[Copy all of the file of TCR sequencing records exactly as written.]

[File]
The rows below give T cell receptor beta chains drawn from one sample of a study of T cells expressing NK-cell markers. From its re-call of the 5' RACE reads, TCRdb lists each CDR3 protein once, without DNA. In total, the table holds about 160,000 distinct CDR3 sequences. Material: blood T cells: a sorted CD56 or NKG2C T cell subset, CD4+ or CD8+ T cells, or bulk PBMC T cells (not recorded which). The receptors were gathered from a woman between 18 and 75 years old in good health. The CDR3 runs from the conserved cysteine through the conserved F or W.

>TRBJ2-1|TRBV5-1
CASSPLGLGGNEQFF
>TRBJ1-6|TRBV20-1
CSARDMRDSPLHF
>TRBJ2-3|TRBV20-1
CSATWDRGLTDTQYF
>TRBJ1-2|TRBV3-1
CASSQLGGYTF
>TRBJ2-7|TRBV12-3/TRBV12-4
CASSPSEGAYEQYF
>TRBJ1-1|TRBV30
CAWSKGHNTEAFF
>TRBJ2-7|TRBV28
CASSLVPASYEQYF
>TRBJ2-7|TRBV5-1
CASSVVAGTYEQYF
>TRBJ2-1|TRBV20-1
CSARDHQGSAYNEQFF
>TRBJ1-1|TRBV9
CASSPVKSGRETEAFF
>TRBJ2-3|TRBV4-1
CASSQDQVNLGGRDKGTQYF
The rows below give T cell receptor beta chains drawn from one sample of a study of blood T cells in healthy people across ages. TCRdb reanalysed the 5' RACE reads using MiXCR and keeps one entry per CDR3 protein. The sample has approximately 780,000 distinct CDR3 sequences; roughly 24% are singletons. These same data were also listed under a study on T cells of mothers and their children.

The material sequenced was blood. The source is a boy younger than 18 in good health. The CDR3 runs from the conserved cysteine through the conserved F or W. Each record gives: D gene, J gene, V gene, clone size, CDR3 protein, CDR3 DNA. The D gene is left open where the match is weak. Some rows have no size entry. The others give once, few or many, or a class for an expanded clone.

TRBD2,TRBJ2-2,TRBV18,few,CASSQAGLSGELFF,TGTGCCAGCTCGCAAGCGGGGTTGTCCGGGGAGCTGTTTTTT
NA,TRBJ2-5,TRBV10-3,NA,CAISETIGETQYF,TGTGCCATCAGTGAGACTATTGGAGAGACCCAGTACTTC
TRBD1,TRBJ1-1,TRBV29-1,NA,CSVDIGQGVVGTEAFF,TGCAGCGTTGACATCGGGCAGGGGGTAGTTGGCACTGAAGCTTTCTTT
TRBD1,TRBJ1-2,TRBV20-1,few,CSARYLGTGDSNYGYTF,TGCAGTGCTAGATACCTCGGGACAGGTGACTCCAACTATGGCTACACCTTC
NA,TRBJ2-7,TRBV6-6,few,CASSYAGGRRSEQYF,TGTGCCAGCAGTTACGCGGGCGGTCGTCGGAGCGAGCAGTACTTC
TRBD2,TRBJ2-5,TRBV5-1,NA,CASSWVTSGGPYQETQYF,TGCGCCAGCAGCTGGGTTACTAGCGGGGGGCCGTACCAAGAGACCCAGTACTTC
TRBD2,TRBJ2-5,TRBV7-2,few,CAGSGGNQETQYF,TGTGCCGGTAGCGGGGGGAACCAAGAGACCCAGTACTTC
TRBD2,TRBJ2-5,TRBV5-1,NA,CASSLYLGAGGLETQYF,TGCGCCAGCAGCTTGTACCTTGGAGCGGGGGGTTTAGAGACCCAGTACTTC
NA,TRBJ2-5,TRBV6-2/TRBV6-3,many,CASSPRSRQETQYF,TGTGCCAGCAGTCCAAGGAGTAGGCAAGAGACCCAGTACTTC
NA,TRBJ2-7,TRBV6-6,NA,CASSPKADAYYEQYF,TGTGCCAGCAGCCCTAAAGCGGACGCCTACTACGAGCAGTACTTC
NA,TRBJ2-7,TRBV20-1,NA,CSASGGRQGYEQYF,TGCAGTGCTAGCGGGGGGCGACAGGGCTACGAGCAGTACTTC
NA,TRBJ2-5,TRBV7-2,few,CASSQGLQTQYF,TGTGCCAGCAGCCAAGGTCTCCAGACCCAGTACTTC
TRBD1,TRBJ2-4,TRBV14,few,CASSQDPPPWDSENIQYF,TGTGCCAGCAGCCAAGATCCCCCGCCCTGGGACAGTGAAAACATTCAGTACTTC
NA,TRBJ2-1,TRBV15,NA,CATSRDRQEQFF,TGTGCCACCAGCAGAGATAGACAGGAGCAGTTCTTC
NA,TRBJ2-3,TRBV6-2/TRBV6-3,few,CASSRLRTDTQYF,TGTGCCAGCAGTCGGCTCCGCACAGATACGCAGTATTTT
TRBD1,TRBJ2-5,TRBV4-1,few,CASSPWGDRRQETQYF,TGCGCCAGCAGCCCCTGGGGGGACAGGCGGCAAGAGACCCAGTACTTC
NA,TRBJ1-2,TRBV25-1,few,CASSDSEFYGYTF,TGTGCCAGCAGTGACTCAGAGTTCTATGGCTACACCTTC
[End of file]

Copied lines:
The rows below give T cell receptor beta chains drawn from one sample of a study of T cells expressing NK-cell markers. From its re-call of the 5' RACE reads, TCRdb lists each CDR3 protein once, without DNA. In total, the table holds about 160,000 distinct CDR3 sequences. Material: blood T cells: a sorted CD56 or NKG2C T cell subset, CD4+ or CD8+ T cells, or bulk PBMC T cells (not recorded which). The receptors were gathered from a woman between 18 and 75 years old in good health. The CDR3 runs from the conserved cysteine through the conserved F or W.

>TRBJ2-1|TRBV5-1
CASSPLGLGGNEQFF
>TRBJ1-6|TRBV20-1
CSARDMRDSPLHF
>TRBJ2-3|TRBV20-1
CSATWDRGLTDTQYF
>TRBJ1-2|TRBV3-1
CASSQLGGYTF
>TRBJ2-7|TRBV12-3/TRBV12-4
CASSPSEGAYEQYF
>TRBJ1-1|TRBV30
CAWSKGHNTEAFF
>TRBJ2-7|TRBV28
CASSLVPASYEQYF
>TRBJ2-7|TRBV5-1
CASSVVAGTYEQYF
>TRBJ2-1|TRBV20-1
CSARDHQGSAYNEQFF
>TRBJ1-1|TRBV9
CASSPVKSGRETEAFF
>TRBJ2-3|TRBV4-1
CASSQDQVNLGGRDKGTQYF
The rows below give T cell receptor beta chains drawn from one sample of a study of blood T cells in healthy people across ages. TCRdb reanalysed the 5' RACE reads using MiXCR and keeps one entry per CDR3 protein. The sample has approximately 780,000 distinct CDR3 sequences; roughly 24% are singletons. These same data were also listed under a study on T cells of mothers and their children.

The material sequenced was blood. The source is a boy younger than 18 in good health. The CDR3 runs from the conserved cysteine through the conserved F or W. Each record gives: D gene, J gene, V gene, clone size, CDR3 protein, CDR3 DNA. The D gene is left open where the match is weak. Some rows have no size entry. The others give once, few or many, or a class for an expanded clone.

TRBD2,TRBJ2-2,TRBV18,few,CASSQAGLSGELFF,TGTGCCAGCTCGCAAGCGGGGTTGTCCGGGGAGCTGTTTTTT
NA,TRBJ2-5,TRBV10-3,NA,CAISETIGETQYF,TGTGCCATCAGTGAGACTATTGGAGAGACCCAGTACTTC
TRBD1,TRBJ1-1,TRBV29-1,NA,CSVDIGQGVVGTEAFF,TGCAGCGTTGACATCGGGCAGGGGGTAGTTGGCACTGAAGCTTTCTTT
TRBD1,TRBJ1-2,TRBV20-1,few,CSARYLGTGDSNYGYTF,TGCAGTGCTAGATACCTCGGGACAGGTGACTCCAACTATGGCTACACCTTC
NA,TRBJ2-7,TRBV6-6,few,CASSYAGGRRSEQYF,TGTGCCAGCAGTTACGCGGGCGGTCGTCGGAGCGAGCAGTACTTC
TRBD2,TRBJ2-5,TRBV5-1,NA,CASSWVTSGGPYQETQYF,TGCGCCAGCAGCTGGGTTACTAGCGGGGGGCCGTACCAAGAGACCCAGTACTTC
TRBD2,TRBJ2-5,TRBV7-2,few,CAGSGGNQETQYF,TGTGCCGGTAGCGGGGGGAACCAAGAGACCCAGTACTTC
TRBD2,TRBJ2-5,TRBV5-1,NA,CASSLYLGAGGLETQYF,TGCGCCAGCAGCTTGTACCTTGGAGCGGGGGGTTTAGAGACCCAGTACTTC
NA,TRBJ2-5,TRBV6-2/TRBV6-3,many,CASSPRSRQETQYF,TGTGCCAGCAGTCCAAGGAGTAGGCAAGAGACCCAGTACTTC
NA,TRBJ2-7,TRBV6-6,NA,CASSPKADAYYEQYF,TGTGCCAGCAGCCCTAAAGCGGACGCCTACTACGAGCAGTACTTC
NA,TRBJ2-7,TRBV20-1,NA,CSASGGRQGYEQYF,TGCAGTGCTAGCGGGGGGCGACAGGGCTACGAGCAGTACTTC
NA,TRBJ2-5,TRBV7-2,few,CASSQGLQTQYF,TGTGCCAGCAGCCAAGGTCTCCAGACCCAGTACTTC
TRBD1,TRBJ2-4,TRBV14,few,CASSQDPPPWDSENIQYF,TGTGCCAGCAGCCAAGATCCCCCGCCCTGGGACAGTGAAAACATTCAGTACTTC
NA,TRBJ2-1,TRBV15,NA,CATSRDRQEQFF,TGTGCCACCAGCAGAGATAGACAGGAGCAGTTCTTC
NA,TRBJ2-3,TRBV6-2/TRBV6-3,few,CASSRLRTDTQYF,TGTGCCAGCAGTCGGCTCCGCACAGATACGCAGTATTTT
TRBD1,TRBJ2-5,TRBV4-1,few,CASSPWGDRRQETQYF,TGCGCCAGCAGCCCCTGGGGGGACAGGCGGCAAGAGACCCAGTACTTC
NA,TRBJ1-2,TRBV25-1,few,CASSDSEFYGYTF,TGTGCCAGCAGTGACTCAGAGTTCTATGGCTACACCTTC